Before we write a single line of code for a new website, we need to be really clear on where we’re trying to take this in the long term. We need a really clear sitemap that might not all be created before the site goes live but certainly provides a clear sense of direction for how this is going to evolve over time.

There are two distinct elements to this – the first is from a user experience point of view – what do we want people to do on the website and how are we going to get them to do it? The second is from an SEO perspective. Now to some extent these two things overlap, and with every year that’s gone by the degree tow which th they overlap has become greater and greater – we used to have all sorts of battles between SEO experts and UX experts.

Thankfully those times are changing and there’s an ever increasing overlap, so I’ll just give a very quick example. Let’s imagine we run a gym chain. The home page will naturally target certain keywords, and if we run a number of different locations then presumably we’re going to have a number of pages that each target those different local terms. Perhaps we might have a page for Chisqick that targets terms like “gym in chiswick” or “ladies gym in chiswick” or “budget gym in chiswick”. However, there are almost certainly going to be terms that it doesn’t cater to in any great detail. For example, maybe someone in Chiswick is searching for “yoga classes” and perhaps the gym does offer yoga classes but it might be 1% of what the gym does and therefore cluttering up the user experience with details of the yoga classes doesn’t necessarily make sense. On the other hand there’s no harm in getting that traffic and maybe we offer really good yoga classes and it’s something we want to be doing of more in the future, so we still want to be getting the attention of those people making that search query but we just don’t want it interfering with the primary user experience. So in that case we might create a separate landing page targeting yoga classes in Chiswick with really rich content about the instructor and the different types of yoga taught, and other information that’s going to add to the UX, but this is a separate page and not something that forms part of the primary user experience.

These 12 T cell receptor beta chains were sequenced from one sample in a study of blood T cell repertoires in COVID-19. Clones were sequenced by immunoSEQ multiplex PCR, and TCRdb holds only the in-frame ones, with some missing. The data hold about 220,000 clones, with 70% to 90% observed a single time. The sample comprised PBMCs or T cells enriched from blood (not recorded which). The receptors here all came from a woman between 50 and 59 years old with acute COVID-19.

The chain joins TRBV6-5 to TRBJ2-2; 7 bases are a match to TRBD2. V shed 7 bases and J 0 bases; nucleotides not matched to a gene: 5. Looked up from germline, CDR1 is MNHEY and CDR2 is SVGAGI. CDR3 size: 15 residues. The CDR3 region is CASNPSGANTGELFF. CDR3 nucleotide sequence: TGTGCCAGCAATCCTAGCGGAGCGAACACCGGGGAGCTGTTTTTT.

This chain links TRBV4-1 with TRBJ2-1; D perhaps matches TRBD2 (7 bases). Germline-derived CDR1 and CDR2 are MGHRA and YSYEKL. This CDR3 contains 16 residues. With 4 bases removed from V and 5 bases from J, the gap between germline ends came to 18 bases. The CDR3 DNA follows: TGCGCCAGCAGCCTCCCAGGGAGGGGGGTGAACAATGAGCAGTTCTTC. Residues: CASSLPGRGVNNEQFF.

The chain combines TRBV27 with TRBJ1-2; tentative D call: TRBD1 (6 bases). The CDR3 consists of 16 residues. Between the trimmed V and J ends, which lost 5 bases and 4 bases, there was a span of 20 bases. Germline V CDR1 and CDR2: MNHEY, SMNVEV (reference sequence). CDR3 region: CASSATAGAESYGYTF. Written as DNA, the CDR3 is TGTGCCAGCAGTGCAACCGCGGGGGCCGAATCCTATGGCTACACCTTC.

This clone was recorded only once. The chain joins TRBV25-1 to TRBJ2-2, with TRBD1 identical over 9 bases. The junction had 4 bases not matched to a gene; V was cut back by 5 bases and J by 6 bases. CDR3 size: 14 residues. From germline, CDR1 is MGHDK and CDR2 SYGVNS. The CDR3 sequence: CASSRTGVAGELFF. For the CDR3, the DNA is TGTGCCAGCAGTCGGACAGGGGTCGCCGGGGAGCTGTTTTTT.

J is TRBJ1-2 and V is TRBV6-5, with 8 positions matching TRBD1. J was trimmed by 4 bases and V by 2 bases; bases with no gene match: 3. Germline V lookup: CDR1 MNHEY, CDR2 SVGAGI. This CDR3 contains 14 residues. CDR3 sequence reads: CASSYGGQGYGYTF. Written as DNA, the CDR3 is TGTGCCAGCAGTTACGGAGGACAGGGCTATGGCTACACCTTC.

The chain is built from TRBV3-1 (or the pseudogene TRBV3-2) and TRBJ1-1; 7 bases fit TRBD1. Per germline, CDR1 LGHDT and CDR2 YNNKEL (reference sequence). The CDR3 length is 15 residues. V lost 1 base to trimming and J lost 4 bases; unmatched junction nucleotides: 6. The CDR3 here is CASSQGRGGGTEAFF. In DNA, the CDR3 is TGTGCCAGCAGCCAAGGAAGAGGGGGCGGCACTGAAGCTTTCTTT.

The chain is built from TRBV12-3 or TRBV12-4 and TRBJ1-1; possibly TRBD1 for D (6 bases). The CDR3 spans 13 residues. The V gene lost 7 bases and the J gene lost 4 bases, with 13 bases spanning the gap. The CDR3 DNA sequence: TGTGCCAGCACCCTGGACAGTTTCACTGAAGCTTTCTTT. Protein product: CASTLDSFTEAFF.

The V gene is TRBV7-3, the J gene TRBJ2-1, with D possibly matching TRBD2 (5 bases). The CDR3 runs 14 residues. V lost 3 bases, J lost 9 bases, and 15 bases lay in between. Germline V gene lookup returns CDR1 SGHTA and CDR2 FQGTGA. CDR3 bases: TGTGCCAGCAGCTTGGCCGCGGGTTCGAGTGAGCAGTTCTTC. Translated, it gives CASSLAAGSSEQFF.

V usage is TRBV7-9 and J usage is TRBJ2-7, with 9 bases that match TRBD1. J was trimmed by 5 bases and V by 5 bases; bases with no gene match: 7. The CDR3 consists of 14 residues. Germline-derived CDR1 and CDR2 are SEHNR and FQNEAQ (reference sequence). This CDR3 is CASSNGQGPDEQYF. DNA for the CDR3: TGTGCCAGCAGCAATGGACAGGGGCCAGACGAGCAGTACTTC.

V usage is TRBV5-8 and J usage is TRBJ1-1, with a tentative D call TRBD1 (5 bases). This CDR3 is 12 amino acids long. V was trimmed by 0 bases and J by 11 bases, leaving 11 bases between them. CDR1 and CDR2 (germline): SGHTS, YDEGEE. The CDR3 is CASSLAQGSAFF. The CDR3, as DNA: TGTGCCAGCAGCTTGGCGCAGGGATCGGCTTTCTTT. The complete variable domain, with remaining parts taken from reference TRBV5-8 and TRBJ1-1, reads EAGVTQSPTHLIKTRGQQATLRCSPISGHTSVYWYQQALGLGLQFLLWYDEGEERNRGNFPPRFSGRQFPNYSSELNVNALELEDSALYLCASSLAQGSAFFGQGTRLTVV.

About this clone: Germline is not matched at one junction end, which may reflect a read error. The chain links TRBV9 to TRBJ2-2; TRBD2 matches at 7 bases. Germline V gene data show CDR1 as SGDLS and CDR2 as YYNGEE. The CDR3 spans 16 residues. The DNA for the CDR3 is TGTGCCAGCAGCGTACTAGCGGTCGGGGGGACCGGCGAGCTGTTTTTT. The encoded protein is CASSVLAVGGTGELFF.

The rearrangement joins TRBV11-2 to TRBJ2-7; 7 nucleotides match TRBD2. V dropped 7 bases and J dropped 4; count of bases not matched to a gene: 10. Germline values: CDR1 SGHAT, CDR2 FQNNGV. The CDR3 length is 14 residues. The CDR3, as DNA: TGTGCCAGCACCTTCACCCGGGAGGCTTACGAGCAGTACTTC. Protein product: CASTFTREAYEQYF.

Now as you can imagine, doing this for some businesses can result in vast sitemaps. Some businesses that have hundreds of different products and services or different locations served, and with all the different variables and combinations of those things, you can end up with sitemaps that are thousands of pages large, so it’s not always practical to think that they’re all going to be created before the site goes live, but it is important that you have a sense of where you’re going to take this in the long term.

You may also want to consider searches that represent people earlier on in the sales funnel, so rather than just focusing on those who are ready to buy, we might want to target people as well who are earlier on in their decision making process. For example, rather than someone searching for “gym chiswick”, it might be more a case of targeting people searching for educational material on nutrition or exercise generally. This is really important as we want to be capturing this data and building these relationships. Now with pages like this we may decide that they belong more appropriately within a blog or resources section and we don’t necessarily need to create them before the site goes live and rather they’re going to form part of a broader content strategy, Again, it’s just so important, as with all of this, that we have a really clear sense of where we’re trying to take this architecture in the long term so that we don’t create any obstacles for ourselves in the short term.